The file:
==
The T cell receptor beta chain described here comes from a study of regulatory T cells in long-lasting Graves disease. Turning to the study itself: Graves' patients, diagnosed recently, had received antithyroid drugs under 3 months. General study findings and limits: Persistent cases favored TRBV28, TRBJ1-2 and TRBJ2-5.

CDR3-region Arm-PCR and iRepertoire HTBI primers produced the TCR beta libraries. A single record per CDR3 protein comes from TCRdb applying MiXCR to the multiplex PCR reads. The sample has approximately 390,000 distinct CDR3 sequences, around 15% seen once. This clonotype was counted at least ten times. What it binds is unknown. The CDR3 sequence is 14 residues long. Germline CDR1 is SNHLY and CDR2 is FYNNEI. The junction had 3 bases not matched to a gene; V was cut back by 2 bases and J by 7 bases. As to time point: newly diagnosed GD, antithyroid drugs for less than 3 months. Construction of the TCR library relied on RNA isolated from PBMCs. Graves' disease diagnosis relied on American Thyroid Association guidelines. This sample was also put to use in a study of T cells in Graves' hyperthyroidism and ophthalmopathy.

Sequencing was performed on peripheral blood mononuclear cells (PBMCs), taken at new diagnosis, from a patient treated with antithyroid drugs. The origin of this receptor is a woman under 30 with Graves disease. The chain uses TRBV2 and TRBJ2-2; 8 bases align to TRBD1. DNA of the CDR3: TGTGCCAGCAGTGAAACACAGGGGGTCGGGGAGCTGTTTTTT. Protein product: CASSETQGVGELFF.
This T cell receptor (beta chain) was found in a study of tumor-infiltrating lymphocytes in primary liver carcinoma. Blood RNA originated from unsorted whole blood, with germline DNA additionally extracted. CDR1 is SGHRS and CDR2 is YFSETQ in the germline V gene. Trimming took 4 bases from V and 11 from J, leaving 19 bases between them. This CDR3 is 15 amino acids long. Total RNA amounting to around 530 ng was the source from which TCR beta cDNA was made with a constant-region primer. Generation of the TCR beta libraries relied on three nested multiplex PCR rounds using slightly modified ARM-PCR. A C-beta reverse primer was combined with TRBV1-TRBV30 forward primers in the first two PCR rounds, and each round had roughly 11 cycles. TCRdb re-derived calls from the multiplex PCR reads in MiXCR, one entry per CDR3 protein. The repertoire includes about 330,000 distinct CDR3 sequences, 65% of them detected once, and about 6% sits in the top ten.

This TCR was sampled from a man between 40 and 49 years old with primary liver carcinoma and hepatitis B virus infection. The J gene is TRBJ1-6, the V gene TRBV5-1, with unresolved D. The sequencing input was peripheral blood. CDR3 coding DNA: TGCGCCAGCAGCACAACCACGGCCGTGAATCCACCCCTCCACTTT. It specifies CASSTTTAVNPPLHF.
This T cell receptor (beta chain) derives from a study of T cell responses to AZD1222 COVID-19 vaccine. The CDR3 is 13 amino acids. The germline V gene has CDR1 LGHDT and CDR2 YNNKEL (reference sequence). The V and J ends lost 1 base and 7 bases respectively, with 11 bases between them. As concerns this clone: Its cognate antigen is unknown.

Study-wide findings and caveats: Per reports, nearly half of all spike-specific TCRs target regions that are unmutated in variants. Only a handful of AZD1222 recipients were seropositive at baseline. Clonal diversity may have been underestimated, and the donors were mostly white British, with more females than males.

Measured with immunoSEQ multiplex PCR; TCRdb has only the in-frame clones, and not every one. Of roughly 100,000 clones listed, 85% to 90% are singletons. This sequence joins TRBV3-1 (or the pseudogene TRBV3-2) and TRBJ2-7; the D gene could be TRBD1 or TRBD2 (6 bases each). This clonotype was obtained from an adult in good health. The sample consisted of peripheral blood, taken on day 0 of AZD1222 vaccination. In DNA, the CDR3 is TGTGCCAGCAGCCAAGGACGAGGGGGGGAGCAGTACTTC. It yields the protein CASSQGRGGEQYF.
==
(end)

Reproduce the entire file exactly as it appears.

The T cell receptor beta chain described here comes from a study of regulatory T cells in long-lasting Graves disease. Turning to the study itself: Graves' patients, diagnosed recently, had received antithyroid drugs under 3 months. General study findings and limits: Persistent cases favored TRBV28, TRBJ1-2 and TRBJ2-5.

CDR3-region Arm-PCR and iRepertoire HTBI primers produced the TCR beta libraries. A single record per CDR3 protein comes from TCRdb applying MiXCR to the multiplex PCR reads. The sample has approximately 390,000 distinct CDR3 sequences, around 15% seen once. This clonotype was counted at least ten times. What it binds is unknown. The CDR3 sequence is 14 residues long. Germline CDR1 is SNHLY and CDR2 is FYNNEI. The junction had 3 bases not matched to a gene; V was cut back by 2 bases and J by 7 bases. As to time point: newly diagnosed GD, antithyroid drugs for less than 3 months. Construction of the TCR library relied on RNA isolated from PBMCs. Graves' disease diagnosis relied on American Thyroid Association guidelines. This sample was also put to use in a study of T cells in Graves' hyperthyroidism and ophthalmopathy.

Sequencing was performed on peripheral blood mononuclear cells (PBMCs), taken at new diagnosis, from a patient treated with antithyroid drugs. The origin of this receptor is a woman under 30 with Graves disease. The chain uses TRBV2 and TRBJ2-2; 8 bases align to TRBD1. DNA of the CDR3: TGTGCCAGCAGTGAAACACAGGGGGTCGGGGAGCTGTTTTTT. Protein product: CASSETQGVGELFF.
This T cell receptor (beta chain) was found in a study of tumor-infiltrating lymphocytes in primary liver carcinoma. Blood RNA originated from unsorted whole blood, with germline DNA additionally extracted. CDR1 is SGHRS and CDR2 is YFSETQ in the germline V gene. Trimming took 4 bases from V and 11 from J, leaving 19 bases between them. This CDR3 is 15 amino acids long. Total RNA amounting to around 530 ng was the source from which TCR beta cDNA was made with a constant-region primer. Generation of the TCR beta libraries relied on three nested multiplex PCR rounds using slightly modified ARM-PCR. A C-beta reverse primer was combined with TRBV1-TRBV30 forward primers in the first two PCR rounds, and each round had roughly 11 cycles. TCRdb re-derived calls from the multiplex PCR reads in MiXCR, one entry per CDR3 protein. The repertoire includes about 330,000 distinct CDR3 sequences, 65% of them detected once, and about 6% sits in the top ten.

This TCR was sampled from a man between 40 and 49 years old with primary liver carcinoma and hepatitis B virus infection. The J gene is TRBJ1-6, the V gene TRBV5-1, with unresolved D. The sequencing input was peripheral blood. CDR3 coding DNA: TGCGCCAGCAGCACAACCACGGCCGTGAATCCACCCCTCCACTTT. It specifies CASSTTTAVNPPLHF.
This T cell receptor (beta chain) derives from a study of T cell responses to AZD1222 COVID-19 vaccine. The CDR3 is 13 amino acids. The germline V gene has CDR1 LGHDT and CDR2 YNNKEL (reference sequence). The V and J ends lost 1 base and 7 bases respectively, with 11 bases between them. As concerns this clone: Its cognate antigen is unknown.

Study-wide findings and caveats: Per reports, nearly half of all spike-specific TCRs target regions that are unmutated in variants. Only a handful of AZD1222 recipients were seropositive at baseline. Clonal diversity may have been underestimated, and the donors were mostly white British, with more females than males.

Measured with immunoSEQ multiplex PCR; TCRdb has only the in-frame clones, and not every one. Of roughly 100,000 clones listed, 85% to 90% are singletons. This sequence joins TRBV3-1 (or the pseudogene TRBV3-2) and TRBJ2-7; the D gene could be TRBD1 or TRBD2 (6 bases each). This clonotype was obtained from an adult in good health. The sample consisted of peripheral blood, taken on day 0 of AZD1222 vaccination. In DNA, the CDR3 is TGTGCCAGCAGCCAAGGACGAGGGGGGGAGCAGTACTTC. It yields the protein CASSQGRGGEQYF.